Climate change has led to record low levels of ice in the U.S. Arctic region—prolonging the maritime shipping season and opening up shipping routes. But Arctic conditions are harsh and volatile, and a lack of maritime infrastructure poses safety risks.
We testified that the White House and Coast Guard have strategies to address the infrastructure gaps but the strategies don't include ways to measure the progress being made. Such measures are necessary for demonstrating progress in addressing the gaps and for planning federal actions in the U.S. Arctic.
We made recommendations to address this in prior reports.
Commercial ship navigating Arctic waters
What GAO Found
Maritime shipping activity, as indicated by the number of vessels in the U.S. Arctic, has increased from 2009 through 2021 (see figure). Although diminished sea ice has prolonged the shipping season, environmental changes also resulted in less predictable conditions and more volatile weather and sea ice. Such factors create safety risks, particularly when combined with the lack of maritime infrastructure such as a deep draft port and comprehensive nautical charting.
Number of Vessels in the Coast Guard Arctic Area of Interest, 2009-2021
Note: The Coast Guard District 17 area of interest extends north of the Bering Strait to the North Pole, east to Banks Island in the Canadian Arctic, and west to the New Siberian Islands in Russia.
Although the White House and Coast Guard have issued Arctic strategies, neither has included a means to measure progress in addressing Arctic maritime gaps as GAO recommended. In April 2020, GAO found that government-wide efforts to address U.S. Arctic maritime infrastructure lacked a current strategy and consistent interagency leadership. Since then, the White House designated the Arctic Executive Steering Committee as the interagency group responsible for federal Arctic coordination and published a national strategy. However, the strategy does not establish goals and measures as GAO recommended in April 2020. Similarly, although the Coast Guard published its own Arctic strategy, it has not yet implemented GAO's recommendations from June 2016 to develop a means to measure progress in addressing capability gaps. Without implementing GAO's recommendations, the results of government-wide and Coast Guard efforts cannot be demonstrated, and decision makers cannot gauge the extent of federal progress in addressing maritime infrastructure and capability gaps.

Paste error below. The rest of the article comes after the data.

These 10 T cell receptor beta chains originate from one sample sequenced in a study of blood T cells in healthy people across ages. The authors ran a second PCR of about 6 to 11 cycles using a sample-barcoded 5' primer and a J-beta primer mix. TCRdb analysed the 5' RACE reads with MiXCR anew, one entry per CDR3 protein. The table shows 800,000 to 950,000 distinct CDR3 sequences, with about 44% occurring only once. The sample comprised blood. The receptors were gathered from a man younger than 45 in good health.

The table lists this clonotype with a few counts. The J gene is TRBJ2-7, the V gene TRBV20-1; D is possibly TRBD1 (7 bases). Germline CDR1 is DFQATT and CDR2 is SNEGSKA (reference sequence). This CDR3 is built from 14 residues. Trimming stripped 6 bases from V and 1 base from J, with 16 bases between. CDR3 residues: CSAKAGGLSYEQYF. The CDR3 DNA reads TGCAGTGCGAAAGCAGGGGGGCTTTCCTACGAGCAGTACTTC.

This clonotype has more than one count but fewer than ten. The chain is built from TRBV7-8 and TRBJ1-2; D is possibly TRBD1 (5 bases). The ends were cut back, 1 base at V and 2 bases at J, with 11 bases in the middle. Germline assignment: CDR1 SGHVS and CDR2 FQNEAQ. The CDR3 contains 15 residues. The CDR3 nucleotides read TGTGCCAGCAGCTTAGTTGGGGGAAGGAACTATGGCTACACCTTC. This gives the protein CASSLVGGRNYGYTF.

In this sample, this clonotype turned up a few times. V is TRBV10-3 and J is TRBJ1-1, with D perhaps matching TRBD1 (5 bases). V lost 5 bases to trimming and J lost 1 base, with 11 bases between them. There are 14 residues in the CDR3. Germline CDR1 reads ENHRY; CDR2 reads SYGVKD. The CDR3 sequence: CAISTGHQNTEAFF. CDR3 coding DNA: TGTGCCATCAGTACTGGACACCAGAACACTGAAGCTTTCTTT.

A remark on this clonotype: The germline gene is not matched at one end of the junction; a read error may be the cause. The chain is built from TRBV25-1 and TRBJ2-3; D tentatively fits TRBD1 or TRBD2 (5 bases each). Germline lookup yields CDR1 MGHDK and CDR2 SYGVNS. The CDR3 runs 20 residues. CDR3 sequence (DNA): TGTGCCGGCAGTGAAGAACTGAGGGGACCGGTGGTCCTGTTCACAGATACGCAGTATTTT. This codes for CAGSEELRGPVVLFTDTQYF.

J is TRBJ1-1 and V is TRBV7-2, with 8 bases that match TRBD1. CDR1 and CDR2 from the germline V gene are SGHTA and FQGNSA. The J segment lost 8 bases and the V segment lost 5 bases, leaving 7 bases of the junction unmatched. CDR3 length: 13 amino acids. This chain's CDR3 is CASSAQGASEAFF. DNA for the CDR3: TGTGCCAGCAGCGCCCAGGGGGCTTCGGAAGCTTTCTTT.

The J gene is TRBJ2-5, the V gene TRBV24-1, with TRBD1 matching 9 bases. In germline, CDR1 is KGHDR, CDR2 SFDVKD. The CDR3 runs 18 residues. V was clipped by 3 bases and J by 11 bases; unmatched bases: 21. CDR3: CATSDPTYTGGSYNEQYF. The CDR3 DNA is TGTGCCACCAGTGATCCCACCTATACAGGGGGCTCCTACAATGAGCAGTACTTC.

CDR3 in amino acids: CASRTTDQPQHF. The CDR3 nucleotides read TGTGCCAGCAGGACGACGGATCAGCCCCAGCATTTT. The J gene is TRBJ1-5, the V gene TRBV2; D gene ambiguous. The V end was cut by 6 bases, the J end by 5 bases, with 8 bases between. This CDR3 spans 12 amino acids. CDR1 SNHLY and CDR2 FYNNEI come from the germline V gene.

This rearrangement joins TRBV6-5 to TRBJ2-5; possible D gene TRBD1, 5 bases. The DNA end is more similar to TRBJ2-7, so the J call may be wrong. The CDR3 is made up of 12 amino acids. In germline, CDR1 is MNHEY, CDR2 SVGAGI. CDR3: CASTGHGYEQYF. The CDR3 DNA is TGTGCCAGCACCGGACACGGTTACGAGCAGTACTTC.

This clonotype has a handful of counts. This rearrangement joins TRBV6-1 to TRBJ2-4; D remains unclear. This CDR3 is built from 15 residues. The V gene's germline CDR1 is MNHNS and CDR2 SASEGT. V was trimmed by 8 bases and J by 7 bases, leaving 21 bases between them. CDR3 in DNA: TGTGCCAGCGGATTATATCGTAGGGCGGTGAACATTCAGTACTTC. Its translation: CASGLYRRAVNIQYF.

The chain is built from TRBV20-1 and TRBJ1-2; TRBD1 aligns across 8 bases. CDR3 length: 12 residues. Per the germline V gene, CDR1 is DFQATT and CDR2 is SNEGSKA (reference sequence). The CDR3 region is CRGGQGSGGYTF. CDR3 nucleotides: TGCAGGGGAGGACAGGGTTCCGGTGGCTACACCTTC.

Why GAO Did This Study
Arctic sea ice has diminished, lengthening the navigation season and increasing opportunities for maritime shipping. However, the lack of maritime infrastructure exacerbates risks inherent to the Arctic such as vast distances and dangerous weather.
This statement discusses: (1) U.S. Arctic maritime shipping trends since 2009, (2) the extent to which federal actions have been informed by risk, and (3) government-wide and Coast Guard strategies to address maritime infrastructure and assess outcomes.
This statement is based primarily on GAO's April 2020 report on Arctic maritime infrastructure and its June 2016 report on Coast Guard Arctic capabilities. Since these reports, GAO reviewed White House and Coast Guard actions in response to GAO's recommendations. For this statement, GAO also interviewed the Arctic Executive Steering Committee and collected Coast Guard shipping data.
GAO made five recommendations in its April 2020 and June 2016 reports. Two of these recommendations have been implemented and three remain open. The open recommendations are: (1) that the Executive Office of the President develop a strategy for Arctic maritime infrastructure with goals and measures, (2) that the Coast Guard develop measures for assessing how its actions have helped to mitigate Arctic capability gaps, and (3) that the Coast Guard design and implement a system to systematically assess progress. The White House and the Coast Guard are in the process of addressing these recommendations.